(3 votes)
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  • piceratops ultimate style avatar for user d.eileen.d
    the title of this video is "inductive patterns" but the only reference to inductive or deductive is when Sal said "if we did our math or deduced correctly..." at . is this inductive b/c we're generalizing from this sample? or is it deductive b/c this is a formula that's easily demonstrated to be fact?
    (2 votes)
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  • starky sapling style avatar for user Ash
    The way I see it this is deductive reasoning if it is explicitly stated in the problem that this pattern is going to be consistent throughout until the fiftieth toothpick is reached. Otherwise it is inductive reasoning. Can someone clarify if this I am correct on this?
    (1 vote)
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    • piceratops ultimate style avatar for user Erin
      Inductive reasoning allows for the possibility that the conclusion is false, even if all of the premises are true.
      A classical example of an incorrect inductive argument was presented by John Vickers:
      All of the swans we have seen are white.
      Therefore, all swans are white.

      We could apply that to this saying each group of toothpicks has five more toothpicks than the previous term. (All of the swans we have seen are white.)
      Therefore all the toothpicks will follow this pattern. (Therefore, all swans are white.)

      Good question! This is inductive reasoning. There is no guarantee that, for example, the toothpicks are stacked so the shape changes or the number of toothpicks added is changed, etc.

      (3 votes)
  • blobby green style avatar for user Shahnawaz Sharief
    What if the blocks were separated, and that they don't share a common wall. So, the 50th term will just be the multiple of 6( 6n ), right?
    (1 vote)
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    • ohnoes default style avatar for user Connor
      Yes, because they wouldn't share a common wall, it would be a multiple of 6. We know that each "house" requires 6 toothpicks, all we have to do is multiply the the number of houses, which I will assign a variable of n, by the number of toothpicks needed for each house, which is 6. So the formula would be 6n = the number of toothpicks.

      I hope this helped : )
      (2 votes)
  • blobby green style avatar for user pidica
    How do I complete this conjecture: The number of segments determined by n points is ...
    (1 vote)
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    • purple pi purple style avatar for user doctorfoxphd
      I think you are talking about line segments that can be determined by n points? Are these supposed to be collinear points or do they have to be non-collinear points?

      Well, the first thing you should probably do if you don't have this filed away as geometric/mathematic trivia is to sketch out some tests to figure out how many segments you can draw if the number of points is 1, 2, 3, 4, 5, and maybe a point or so more, to see if you can see a pattern. A little table would help. It is kind of interesting that you cannot draw a line segment within one point, so the first result is zero. Two points give you one segment between them. Three give you three! What happens with 4 dots? Yikes, it jumps up to 6. Now what about 5 points?
      1 0
      2 1
      3 3
      4 6
      5 ?
      6 ?
      Once you have figured out how the numbers of line segments are increasing, then you want to try to state the number of segments in terms of n, where n= the item number of the porcupines you are drawing, which happens to also be the number of points.

      Next, see if your conjecture (your guess about how the number of segments is related to n the number of points) works for each of the examples you already have. This pattern isn't simple in the sense of number of sides = n/2

      Hint, this is a famous factorial exercise.
      (2 votes)
  • old spice man green style avatar for user 19gerberdings
    is anyone else watching during a class for a teacher and then you can't hear because you don't have ear-phones and then you are confused about everything that is going on.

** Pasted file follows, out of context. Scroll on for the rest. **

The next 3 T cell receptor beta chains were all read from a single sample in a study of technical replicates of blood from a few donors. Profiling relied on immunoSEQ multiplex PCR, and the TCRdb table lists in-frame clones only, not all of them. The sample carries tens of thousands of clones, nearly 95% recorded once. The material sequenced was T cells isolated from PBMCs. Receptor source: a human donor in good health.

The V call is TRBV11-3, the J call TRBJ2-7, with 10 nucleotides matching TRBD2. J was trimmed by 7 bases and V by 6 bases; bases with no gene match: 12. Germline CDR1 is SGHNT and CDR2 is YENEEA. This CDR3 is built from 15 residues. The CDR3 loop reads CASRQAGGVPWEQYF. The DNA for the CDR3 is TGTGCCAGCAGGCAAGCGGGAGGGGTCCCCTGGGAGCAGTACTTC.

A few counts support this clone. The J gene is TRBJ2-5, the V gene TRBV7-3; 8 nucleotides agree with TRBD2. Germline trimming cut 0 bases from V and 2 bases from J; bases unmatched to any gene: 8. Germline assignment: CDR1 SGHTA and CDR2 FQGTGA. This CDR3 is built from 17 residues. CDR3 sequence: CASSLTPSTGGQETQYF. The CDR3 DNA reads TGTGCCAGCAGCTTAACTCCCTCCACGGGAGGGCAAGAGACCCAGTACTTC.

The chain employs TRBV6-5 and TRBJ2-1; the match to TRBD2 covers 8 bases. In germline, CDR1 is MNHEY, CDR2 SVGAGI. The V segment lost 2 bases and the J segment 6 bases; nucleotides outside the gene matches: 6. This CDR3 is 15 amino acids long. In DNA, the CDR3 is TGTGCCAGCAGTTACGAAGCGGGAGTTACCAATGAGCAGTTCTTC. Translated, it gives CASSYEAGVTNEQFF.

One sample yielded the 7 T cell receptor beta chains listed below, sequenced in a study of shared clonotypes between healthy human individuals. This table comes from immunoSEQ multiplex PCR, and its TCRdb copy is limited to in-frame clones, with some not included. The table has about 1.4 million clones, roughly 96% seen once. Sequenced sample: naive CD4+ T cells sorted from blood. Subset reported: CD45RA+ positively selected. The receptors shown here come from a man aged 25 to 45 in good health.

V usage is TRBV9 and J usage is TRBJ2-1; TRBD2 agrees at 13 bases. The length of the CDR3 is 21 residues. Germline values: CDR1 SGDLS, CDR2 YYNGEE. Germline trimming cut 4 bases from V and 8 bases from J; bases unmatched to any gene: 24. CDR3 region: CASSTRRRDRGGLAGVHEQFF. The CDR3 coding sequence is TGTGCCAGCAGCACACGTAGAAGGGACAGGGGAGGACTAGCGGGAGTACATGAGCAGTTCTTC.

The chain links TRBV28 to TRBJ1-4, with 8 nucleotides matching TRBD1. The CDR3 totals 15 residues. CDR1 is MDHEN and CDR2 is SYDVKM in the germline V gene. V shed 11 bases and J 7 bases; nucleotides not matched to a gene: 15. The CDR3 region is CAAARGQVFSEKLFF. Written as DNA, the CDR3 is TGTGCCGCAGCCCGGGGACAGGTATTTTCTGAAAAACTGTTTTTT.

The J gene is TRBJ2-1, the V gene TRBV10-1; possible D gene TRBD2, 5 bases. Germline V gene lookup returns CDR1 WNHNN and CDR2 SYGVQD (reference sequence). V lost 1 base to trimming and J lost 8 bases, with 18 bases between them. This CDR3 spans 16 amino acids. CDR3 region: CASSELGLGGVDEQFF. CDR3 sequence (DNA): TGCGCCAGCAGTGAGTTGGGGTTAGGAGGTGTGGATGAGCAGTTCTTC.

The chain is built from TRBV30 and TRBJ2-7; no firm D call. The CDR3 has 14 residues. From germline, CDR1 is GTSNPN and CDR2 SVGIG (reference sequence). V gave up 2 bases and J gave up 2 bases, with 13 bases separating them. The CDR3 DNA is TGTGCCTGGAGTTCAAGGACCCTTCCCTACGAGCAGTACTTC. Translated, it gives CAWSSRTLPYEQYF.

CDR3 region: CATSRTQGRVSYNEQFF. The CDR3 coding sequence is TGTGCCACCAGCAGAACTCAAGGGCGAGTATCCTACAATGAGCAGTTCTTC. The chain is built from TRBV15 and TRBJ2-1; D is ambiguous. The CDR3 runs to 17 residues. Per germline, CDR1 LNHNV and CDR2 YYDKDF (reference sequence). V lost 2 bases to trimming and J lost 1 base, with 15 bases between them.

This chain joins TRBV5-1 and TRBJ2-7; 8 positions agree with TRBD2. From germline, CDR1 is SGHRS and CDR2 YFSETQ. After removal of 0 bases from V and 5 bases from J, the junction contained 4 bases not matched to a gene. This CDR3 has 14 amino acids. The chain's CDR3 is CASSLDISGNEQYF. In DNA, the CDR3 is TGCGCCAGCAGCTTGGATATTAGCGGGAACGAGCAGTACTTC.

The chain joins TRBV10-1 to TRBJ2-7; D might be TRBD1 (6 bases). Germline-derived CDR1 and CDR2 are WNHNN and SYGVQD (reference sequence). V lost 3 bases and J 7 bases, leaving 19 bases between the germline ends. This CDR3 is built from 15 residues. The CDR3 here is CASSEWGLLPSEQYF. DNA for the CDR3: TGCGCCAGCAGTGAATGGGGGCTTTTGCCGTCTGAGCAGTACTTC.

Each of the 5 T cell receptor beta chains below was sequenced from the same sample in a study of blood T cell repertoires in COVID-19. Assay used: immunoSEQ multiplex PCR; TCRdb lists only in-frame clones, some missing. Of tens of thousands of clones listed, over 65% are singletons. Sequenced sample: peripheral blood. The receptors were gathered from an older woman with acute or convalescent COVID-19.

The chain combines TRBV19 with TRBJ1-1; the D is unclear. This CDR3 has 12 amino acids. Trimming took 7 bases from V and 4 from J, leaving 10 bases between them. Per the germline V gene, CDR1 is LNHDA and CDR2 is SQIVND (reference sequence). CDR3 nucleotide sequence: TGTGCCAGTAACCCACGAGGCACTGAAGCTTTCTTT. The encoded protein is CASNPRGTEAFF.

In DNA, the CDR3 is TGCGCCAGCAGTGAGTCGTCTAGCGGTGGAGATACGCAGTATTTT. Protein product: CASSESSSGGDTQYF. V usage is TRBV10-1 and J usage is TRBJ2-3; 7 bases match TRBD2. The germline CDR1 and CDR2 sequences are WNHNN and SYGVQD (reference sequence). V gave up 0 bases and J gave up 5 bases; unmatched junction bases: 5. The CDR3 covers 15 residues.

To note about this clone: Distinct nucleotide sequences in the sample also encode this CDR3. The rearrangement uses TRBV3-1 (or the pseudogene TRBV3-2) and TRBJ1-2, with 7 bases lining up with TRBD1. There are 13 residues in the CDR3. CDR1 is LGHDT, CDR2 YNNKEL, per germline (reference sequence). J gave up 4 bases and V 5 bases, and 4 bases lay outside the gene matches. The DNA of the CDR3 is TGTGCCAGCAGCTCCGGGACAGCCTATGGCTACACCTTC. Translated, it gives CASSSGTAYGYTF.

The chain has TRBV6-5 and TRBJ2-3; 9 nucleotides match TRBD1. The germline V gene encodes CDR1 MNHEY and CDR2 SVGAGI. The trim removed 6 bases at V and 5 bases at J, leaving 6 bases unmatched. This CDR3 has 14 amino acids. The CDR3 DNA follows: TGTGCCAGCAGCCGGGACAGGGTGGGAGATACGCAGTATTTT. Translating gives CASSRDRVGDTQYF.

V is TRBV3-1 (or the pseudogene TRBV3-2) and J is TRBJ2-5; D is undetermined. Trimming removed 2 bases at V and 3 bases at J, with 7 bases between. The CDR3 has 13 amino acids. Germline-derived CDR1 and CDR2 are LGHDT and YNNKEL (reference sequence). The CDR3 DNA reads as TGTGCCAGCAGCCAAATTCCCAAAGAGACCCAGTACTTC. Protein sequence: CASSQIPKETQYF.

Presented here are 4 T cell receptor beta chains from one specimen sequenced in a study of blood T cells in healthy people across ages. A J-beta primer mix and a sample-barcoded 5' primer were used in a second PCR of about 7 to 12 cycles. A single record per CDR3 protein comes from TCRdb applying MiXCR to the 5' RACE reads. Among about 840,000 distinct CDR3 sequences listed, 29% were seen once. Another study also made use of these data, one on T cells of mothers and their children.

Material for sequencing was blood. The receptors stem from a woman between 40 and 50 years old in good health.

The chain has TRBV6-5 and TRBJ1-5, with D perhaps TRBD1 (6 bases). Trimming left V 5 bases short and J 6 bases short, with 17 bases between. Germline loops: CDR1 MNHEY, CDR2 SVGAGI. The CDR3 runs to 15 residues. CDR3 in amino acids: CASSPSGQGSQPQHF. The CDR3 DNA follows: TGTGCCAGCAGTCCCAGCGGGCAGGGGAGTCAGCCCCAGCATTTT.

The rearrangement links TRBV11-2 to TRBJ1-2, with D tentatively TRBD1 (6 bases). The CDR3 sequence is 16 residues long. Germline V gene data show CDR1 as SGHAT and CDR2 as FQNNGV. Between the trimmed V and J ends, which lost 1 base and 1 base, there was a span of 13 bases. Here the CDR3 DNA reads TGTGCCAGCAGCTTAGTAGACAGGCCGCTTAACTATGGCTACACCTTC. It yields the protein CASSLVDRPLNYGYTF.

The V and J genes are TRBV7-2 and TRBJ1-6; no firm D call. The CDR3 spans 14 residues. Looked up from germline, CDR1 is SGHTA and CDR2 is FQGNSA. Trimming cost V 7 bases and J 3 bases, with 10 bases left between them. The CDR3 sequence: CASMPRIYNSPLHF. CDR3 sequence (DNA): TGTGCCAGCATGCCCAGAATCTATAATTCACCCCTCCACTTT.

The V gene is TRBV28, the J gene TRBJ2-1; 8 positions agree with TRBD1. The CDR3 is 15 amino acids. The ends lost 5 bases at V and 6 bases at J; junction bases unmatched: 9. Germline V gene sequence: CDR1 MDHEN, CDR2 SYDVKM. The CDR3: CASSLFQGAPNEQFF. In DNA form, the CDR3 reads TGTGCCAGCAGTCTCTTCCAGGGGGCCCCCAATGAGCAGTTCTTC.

(1 vote)
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Video transcript

We're asked how many toothpicks will be needed to form the 50th figure in this sequence? And they've drawn the first four figures in the sequence. This is the first, the second, the third. Now, let's see what's happening here. So in this first figure, we have this nice little house that they've made out of toothpicks, and it has one, two, three, four, five, six toothpicks. So the first figure in our sequence has six toothpicks. Now, what happens in the second figure here? Well, it looks just like our first figure. We have our one, two, three, four, five, six toothpicks, but then they add some toothpicks. It looks like they added one, two, three, four, five, toothpicks. So it's 6 plus 5 or 11 toothpicks. So let me write this down. It is the 6 toothpicks plus 5 more, which is equal to 11 toothpicks. And then when we go to the third figure, it looks just like the second figure, so it has the 11 toothpicks, so the 11 toothpicks are one, two, three, four, five, six, seven, eight, nine, ten, eleven, just like the second figure. And then they add some more. They add one, two, three, four, five. So it looks like every time, when you draw part of a another house, because it can share a wall with the previous house or share a toothpick with the previous set of houses, you add five toothpicks. So for the third term in our sequence, we had 11 and when we had our second term, or our two houses, and then we add five more. So to our 50th term, so 11 plus 5 is going to be 16. And then for the fourth term, it's going to be 16 plus 5, which is equal to 21. Now, there's a couple of ways to think about it. You can think about however many more you are than 1. So let's say you are in the nth term of the sequence. If you are in the nth term, however more you are than 1, so if you're the nth term, you're going to be n minus 1 more than 1. If that is confusing, we'll do it with real numbers, so it gets a little bit more tangible. So the nth term, you are n minus 1 more or greater than-- I'll just say more-- than 1. For example, if n is 2, you are 1 more than 1. If n is 3, you are 3 minus 1, which is 2 more than 1. So however much more you are than 1, you multiply that by 5. We're 2 more than 1, so we add 10 to the number of toothpicks we have here. We're 3 more than 1 here, so we add 15 to the number of toothpicks we have there. So you could say that for the nth term, the number of toothpicks is equal to the number you're more than 1, < n minus 1 times 5. That's how much you're going to add above and beyond the amount of toothpicks in just the first sequence, so times 5. n minus 1 times 5 plus the number of toothpicks that you would just have in the first sequence or just this one house. And we already counted that: plus 6. So that's one way to think about it. And if this looks complicated, you just say, well, look, if I put a 4 here, I'm 3 more than 1, so 4 minus 1 is 3, so that'll be 3 times 5, which is 15. And then you add the number of toothpicks in 1 and then you get 6. Now another way, and many of you all might find this easier to think about, is even in 1, you could imagine a term here-- let me do it this way. You can imagine a term here that they didn't draw. You can imagine a 0th term. Let me just draw it here. Imagine a 0th term, and the 0th term would just be kind of a left wall of the house, or in this case, the left toothpick of a house. And then the first one, you're adding 5 toothpicks to that. In the second one, you're adding 5 toothpicks to that. And when you think about it this way, it actually becomes a little simpler to think in terms of n. Here, you could say, well, the nth term-- let me do this in a different color. You could say that the nth term is going to have-- or maybe we should say number of toothpicks in nth figure is going to be equal to 1. So in the 0th figure, which I just made up, you have at least 1 toothpick, and then whatever term in the sequence you are, you multiply that times 5 and you add that to the number of toothpicks in the 0th figure, so it's 1 plus 5 times n, which is actually a simpler way to think about. The first figure is going to be that 1 in the 0th figure plus 5: 6 toothpicks. Even in the 0th figure, it works out. If you put a 0 here, 0 plus 1 is 1. If you put the fourth figure here, 5 times 4 is 20 plus 1 is 21. Now let's answer their question. We need to figure out the toothpicks in the 50th figure in the sequence. Well, we just put 50 for n here. So for the 50th figure, we could use either formula. We have 1 plus 5 times 50. 5 times 50 is 250 plus 1 is equal to 251. And now I said you could use either formula because they should reduce to each other, if we did our math right or if we deduced properly. So this one up here, let's just verify this is the same thing as this over here. If we multiply 5 times n minus 1, we get 5n minus 5, right? We just distributed the 5. And then we have that plus 6. Negative 5 plus 6 is plus 1. So it's 5n plus 1 or 1 plus 5n. Either way, your 50th figure is going to have 251.